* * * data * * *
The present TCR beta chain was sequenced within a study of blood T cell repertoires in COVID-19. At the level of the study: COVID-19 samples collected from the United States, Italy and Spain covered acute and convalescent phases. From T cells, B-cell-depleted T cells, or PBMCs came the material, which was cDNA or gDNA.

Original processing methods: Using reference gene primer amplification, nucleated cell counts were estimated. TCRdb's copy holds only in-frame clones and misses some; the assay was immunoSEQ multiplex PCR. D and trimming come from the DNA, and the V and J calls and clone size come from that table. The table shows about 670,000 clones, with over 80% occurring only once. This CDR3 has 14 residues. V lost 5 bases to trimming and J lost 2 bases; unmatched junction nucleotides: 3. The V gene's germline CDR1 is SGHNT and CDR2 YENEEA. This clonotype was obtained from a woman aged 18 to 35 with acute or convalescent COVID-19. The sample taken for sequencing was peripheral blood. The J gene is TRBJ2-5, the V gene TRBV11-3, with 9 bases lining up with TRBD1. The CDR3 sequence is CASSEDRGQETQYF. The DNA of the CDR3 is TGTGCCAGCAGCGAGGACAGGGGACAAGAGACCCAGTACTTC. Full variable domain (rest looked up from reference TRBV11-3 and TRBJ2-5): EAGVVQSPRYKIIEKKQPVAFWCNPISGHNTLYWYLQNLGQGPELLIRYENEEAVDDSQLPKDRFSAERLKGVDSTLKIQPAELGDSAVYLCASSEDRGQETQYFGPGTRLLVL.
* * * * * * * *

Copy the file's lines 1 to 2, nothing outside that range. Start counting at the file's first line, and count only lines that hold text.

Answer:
The present TCR beta chain was sequenced within a study of blood T cell repertoires in COVID-19. At the level of the study: COVID-19 samples collected from the United States, Italy and Spain covered acute and convalescent phases. From T cells, B-cell-depleted T cells, or PBMCs came the material, which was cDNA or gDNA.

Original processing methods: Using reference gene primer amplification, nucleated cell counts were estimated. TCRdb's copy holds only in-frame clones and misses some; the assay was immunoSEQ multiplex PCR. D and trimming come from the DNA, and the V and J calls and clone size come from that table. The table shows about 670,000 clones, with over 80% occurring only once. This CDR3 has 14 residues. V lost 5 bases to trimming and J lost 2 bases; unmatched junction nucleotides: 3. The V gene's germline CDR1 is SGHNT and CDR2 YENEEA. This clonotype was obtained from a woman aged 18 to 35 with acute or convalescent COVID-19. The sample taken for sequencing was peripheral blood. The J gene is TRBJ2-5, the V gene TRBV11-3, with 9 bases lining up with TRBD1. The CDR3 sequence is CASSEDRGQETQYF. The DNA of the CDR3 is TGTGCCAGCAGCGAGGACAGGGGACAAGAGACCCAGTACTTC. Full variable domain (rest looked up from reference TRBV11-3 and TRBJ2-5): EAGVVQSPRYKIIEKKQPVAFWCNPISGHNTLYWYLQNLGQGPELLIRYENEEAVDDSQLPKDRFSAERLKGVDSTLKIQPAELGDSAVYLCASSEDRGQETQYFGPGTRLLVL.